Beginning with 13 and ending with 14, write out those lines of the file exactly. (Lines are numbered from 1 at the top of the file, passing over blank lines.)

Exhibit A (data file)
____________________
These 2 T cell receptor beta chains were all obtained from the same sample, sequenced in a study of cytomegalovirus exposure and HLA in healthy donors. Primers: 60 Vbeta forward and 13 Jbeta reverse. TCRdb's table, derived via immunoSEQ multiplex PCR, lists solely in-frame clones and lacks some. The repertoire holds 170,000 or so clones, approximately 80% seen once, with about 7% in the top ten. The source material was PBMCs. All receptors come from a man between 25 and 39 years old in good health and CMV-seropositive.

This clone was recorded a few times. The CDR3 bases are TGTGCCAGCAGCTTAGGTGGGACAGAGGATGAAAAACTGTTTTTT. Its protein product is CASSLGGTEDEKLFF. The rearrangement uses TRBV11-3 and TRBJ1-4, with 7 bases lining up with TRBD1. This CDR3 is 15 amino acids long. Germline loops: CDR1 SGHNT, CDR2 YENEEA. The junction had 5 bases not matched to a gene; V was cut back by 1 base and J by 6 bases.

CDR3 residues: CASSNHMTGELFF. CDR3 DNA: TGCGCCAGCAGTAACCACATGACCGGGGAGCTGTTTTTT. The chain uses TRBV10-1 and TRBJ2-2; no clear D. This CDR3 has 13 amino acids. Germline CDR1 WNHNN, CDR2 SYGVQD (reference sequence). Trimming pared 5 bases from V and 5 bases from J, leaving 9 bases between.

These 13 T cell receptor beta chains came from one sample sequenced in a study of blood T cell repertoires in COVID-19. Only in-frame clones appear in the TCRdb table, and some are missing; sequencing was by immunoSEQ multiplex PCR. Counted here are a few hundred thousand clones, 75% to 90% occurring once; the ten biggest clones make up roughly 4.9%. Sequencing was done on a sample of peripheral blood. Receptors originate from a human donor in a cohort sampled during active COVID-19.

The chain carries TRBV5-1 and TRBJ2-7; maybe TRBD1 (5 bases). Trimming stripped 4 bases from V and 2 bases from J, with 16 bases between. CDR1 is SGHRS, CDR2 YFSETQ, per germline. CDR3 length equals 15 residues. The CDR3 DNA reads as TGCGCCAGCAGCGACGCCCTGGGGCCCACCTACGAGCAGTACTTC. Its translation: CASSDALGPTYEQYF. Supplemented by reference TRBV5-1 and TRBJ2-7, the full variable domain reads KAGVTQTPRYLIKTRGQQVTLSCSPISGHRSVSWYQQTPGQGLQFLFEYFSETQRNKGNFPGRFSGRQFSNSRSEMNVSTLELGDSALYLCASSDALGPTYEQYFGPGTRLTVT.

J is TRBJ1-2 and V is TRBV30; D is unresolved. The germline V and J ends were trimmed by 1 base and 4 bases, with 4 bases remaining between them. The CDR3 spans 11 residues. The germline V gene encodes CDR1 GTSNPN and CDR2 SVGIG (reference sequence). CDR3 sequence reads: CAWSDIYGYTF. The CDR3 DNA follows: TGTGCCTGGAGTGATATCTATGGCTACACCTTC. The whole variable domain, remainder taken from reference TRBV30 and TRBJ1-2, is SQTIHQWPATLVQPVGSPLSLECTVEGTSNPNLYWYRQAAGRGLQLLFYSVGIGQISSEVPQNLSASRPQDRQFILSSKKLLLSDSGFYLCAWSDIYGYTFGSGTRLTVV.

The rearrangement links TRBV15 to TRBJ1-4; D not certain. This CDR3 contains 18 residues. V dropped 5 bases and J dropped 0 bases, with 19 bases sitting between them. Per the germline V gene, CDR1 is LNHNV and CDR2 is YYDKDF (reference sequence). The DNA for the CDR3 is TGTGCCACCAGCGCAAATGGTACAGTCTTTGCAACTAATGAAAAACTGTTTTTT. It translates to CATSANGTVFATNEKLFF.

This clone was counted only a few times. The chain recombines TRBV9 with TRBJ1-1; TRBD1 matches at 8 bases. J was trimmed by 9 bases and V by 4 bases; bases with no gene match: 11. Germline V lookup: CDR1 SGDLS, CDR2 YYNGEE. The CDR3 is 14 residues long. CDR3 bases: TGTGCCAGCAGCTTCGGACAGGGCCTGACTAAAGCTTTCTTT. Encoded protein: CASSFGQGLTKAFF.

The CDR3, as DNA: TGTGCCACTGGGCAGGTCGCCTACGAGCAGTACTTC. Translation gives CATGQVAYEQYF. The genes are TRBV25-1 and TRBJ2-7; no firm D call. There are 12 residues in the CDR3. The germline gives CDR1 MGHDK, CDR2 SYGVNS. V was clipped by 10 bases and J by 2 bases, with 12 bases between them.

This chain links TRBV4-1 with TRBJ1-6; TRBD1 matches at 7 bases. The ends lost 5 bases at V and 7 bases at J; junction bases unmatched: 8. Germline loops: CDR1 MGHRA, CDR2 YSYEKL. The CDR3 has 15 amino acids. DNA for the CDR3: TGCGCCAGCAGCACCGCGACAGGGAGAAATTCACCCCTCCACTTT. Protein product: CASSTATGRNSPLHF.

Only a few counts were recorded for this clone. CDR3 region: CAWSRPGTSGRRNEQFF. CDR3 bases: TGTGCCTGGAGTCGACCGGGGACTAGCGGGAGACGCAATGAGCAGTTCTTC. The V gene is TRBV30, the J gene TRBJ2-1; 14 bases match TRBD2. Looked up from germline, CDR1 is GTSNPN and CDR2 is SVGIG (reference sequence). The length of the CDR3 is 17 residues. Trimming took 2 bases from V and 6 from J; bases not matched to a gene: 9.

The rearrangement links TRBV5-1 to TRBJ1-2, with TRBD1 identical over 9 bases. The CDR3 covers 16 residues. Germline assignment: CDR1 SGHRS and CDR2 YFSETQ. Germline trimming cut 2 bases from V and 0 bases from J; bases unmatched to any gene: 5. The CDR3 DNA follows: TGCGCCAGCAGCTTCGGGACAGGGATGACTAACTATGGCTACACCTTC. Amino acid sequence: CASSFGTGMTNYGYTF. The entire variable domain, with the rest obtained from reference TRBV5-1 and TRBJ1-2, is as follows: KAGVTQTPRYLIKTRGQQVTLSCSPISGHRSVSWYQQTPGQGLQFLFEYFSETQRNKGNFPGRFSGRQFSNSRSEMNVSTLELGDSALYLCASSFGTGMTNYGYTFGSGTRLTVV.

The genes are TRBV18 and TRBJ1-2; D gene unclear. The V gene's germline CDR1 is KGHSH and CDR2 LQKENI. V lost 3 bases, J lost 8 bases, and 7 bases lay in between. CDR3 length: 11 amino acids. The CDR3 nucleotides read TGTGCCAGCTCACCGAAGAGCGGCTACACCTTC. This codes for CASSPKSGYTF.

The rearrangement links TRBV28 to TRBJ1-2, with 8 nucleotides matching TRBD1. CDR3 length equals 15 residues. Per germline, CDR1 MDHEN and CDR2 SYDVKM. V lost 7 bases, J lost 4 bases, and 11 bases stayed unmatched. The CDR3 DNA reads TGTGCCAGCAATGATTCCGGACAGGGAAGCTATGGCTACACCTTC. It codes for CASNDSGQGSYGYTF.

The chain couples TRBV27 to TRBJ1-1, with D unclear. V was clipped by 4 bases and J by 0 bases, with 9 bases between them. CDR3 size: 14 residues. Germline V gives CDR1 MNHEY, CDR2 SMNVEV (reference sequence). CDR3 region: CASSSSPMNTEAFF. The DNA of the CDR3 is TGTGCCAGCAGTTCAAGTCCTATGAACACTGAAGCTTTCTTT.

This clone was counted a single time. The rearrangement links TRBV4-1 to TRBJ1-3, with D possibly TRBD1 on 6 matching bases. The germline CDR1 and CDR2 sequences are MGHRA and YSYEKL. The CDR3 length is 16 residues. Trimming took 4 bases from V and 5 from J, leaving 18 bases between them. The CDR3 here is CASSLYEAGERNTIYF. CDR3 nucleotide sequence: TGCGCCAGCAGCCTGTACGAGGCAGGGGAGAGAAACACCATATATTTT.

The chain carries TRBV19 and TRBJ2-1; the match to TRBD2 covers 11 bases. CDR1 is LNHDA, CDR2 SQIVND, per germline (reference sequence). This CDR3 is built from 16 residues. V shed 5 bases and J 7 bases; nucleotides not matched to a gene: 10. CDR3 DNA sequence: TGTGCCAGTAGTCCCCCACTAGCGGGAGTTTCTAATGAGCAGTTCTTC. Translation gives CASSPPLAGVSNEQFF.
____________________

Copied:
The genes are TRBV18 and TRBJ1-2; D gene unclear. The V gene's germline CDR1 is KGHSH and CDR2 LQKENI. V lost 3 bases, J lost 8 bases, and 7 bases lay in between. CDR3 length: 11 amino acids. The CDR3 nucleotides read TGTGCCAGCTCACCGAAGAGCGGCTACACCTTC. This codes for CASSPKSGYTF.

The rearrangement links TRBV28 to TRBJ1-2, with 8 nucleotides matching TRBD1. CDR3 length equals 15 residues. Per germline, CDR1 MDHEN and CDR2 SYDVKM. V lost 7 bases, J lost 4 bases, and 11 bases stayed unmatched. The CDR3 DNA reads TGTGCCAGCAATGATTCCGGACAGGGAAGCTATGGCTACACCTTC. It codes for CASNDSGQGSYGYTF.